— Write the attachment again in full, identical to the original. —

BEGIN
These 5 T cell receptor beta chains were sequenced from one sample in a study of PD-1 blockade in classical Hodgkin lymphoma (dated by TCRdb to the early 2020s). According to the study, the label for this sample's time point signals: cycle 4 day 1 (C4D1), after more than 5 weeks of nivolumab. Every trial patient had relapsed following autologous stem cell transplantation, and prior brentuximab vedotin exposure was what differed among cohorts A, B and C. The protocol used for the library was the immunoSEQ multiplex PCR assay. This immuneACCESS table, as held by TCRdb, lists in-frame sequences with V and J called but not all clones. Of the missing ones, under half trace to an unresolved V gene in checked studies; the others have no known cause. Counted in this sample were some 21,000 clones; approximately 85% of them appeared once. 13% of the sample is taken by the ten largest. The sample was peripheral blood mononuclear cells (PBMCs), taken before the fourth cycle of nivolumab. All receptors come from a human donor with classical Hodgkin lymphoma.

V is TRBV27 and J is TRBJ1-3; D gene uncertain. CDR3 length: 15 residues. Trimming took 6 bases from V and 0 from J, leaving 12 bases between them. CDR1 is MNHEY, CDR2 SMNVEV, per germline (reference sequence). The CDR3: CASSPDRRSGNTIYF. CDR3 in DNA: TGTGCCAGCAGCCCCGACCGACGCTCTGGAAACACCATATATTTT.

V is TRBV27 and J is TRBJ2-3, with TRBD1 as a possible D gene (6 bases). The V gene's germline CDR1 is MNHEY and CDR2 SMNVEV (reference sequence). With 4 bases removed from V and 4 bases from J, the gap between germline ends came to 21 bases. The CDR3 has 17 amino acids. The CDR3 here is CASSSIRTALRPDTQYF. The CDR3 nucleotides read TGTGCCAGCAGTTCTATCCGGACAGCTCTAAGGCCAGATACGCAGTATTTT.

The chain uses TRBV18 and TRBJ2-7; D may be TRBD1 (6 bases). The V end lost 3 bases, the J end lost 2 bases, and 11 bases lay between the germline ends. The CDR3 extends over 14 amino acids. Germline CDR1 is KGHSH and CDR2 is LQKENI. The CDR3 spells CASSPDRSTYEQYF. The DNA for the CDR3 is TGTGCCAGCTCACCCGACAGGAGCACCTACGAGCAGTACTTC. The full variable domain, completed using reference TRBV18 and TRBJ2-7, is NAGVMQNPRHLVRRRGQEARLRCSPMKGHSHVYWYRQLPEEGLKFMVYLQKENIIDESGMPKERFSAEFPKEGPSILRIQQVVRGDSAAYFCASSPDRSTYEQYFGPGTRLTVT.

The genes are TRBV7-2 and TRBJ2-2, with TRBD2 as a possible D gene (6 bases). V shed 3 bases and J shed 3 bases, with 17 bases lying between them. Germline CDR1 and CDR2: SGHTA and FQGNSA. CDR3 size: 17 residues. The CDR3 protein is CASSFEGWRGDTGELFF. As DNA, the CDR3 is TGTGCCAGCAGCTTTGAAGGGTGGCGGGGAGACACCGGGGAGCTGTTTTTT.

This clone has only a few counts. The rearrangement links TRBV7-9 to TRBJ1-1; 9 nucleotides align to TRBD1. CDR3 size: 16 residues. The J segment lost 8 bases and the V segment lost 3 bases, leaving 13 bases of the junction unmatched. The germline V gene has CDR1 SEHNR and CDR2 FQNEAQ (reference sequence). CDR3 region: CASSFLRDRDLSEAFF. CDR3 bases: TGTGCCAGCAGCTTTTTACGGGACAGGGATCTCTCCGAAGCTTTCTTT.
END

These 5 T cell receptor beta chains were sequenced from one sample in a study of PD-1 blockade in classical Hodgkin lymphoma (dated by TCRdb to the early 2020s). According to the study, the label for this sample's time point signals: cycle 4 day 1 (C4D1), after more than 5 weeks of nivolumab. Every trial patient had relapsed following autologous stem cell transplantation, and prior brentuximab vedotin exposure was what differed among cohorts A, B and C. The protocol used for the library was the immunoSEQ multiplex PCR assay. This immuneACCESS table, as held by TCRdb, lists in-frame sequences with V and J called but not all clones. Of the missing ones, under half trace to an unresolved V gene in checked studies; the others have no known cause. Counted in this sample were some 21,000 clones; approximately 85% of them appeared once. 13% of the sample is taken by the ten largest. The sample was peripheral blood mononuclear cells (PBMCs), taken before the fourth cycle of nivolumab. All receptors come from a human donor with classical Hodgkin lymphoma.

V is TRBV27 and J is TRBJ1-3; D gene uncertain. CDR3 length: 15 residues. Trimming took 6 bases from V and 0 from J, leaving 12 bases between them. CDR1 is MNHEY, CDR2 SMNVEV, per germline (reference sequence). The CDR3: CASSPDRRSGNTIYF. CDR3 in DNA: TGTGCCAGCAGCCCCGACCGACGCTCTGGAAACACCATATATTTT.

V is TRBV27 and J is TRBJ2-3, with TRBD1 as a possible D gene (6 bases). The V gene's germline CDR1 is MNHEY and CDR2 SMNVEV (reference sequence). With 4 bases removed from V and 4 bases from J, the gap between germline ends came to 21 bases. The CDR3 has 17 amino acids. The CDR3 here is CASSSIRTALRPDTQYF. The CDR3 nucleotides read TGTGCCAGCAGTTCTATCCGGACAGCTCTAAGGCCAGATACGCAGTATTTT.

The chain uses TRBV18 and TRBJ2-7; D may be TRBD1 (6 bases). The V end lost 3 bases, the J end lost 2 bases, and 11 bases lay between the germline ends. The CDR3 extends over 14 amino acids. Germline CDR1 is KGHSH and CDR2 is LQKENI. The CDR3 spells CASSPDRSTYEQYF. The DNA for the CDR3 is TGTGCCAGCTCACCCGACAGGAGCACCTACGAGCAGTACTTC. The full variable domain, completed using reference TRBV18 and TRBJ2-7, is NAGVMQNPRHLVRRRGQEARLRCSPMKGHSHVYWYRQLPEEGLKFMVYLQKENIIDESGMPKERFSAEFPKEGPSILRIQQVVRGDSAAYFCASSPDRSTYEQYFGPGTRLTVT.

The genes are TRBV7-2 and TRBJ2-2, with TRBD2 as a possible D gene (6 bases). V shed 3 bases and J shed 3 bases, with 17 bases lying between them. Germline CDR1 and CDR2: SGHTA and FQGNSA. CDR3 size: 17 residues. The CDR3 protein is CASSFEGWRGDTGELFF. As DNA, the CDR3 is TGTGCCAGCAGCTTTGAAGGGTGGCGGGGAGACACCGGGGAGCTGTTTTTT.

This clone has only a few counts. The rearrangement links TRBV7-9 to TRBJ1-1; 9 nucleotides align to TRBD1. CDR3 size: 16 residues. The J segment lost 8 bases and the V segment lost 3 bases, leaving 13 bases of the junction unmatched. The germline V gene has CDR1 SEHNR and CDR2 FQNEAQ (reference sequence). CDR3 region: CASSFLRDRDLSEAFF. CDR3 bases: TGTGCCAGCAGCTTTTTACGGGACAGGGATCTCTCCGAAGCTTTCTTT.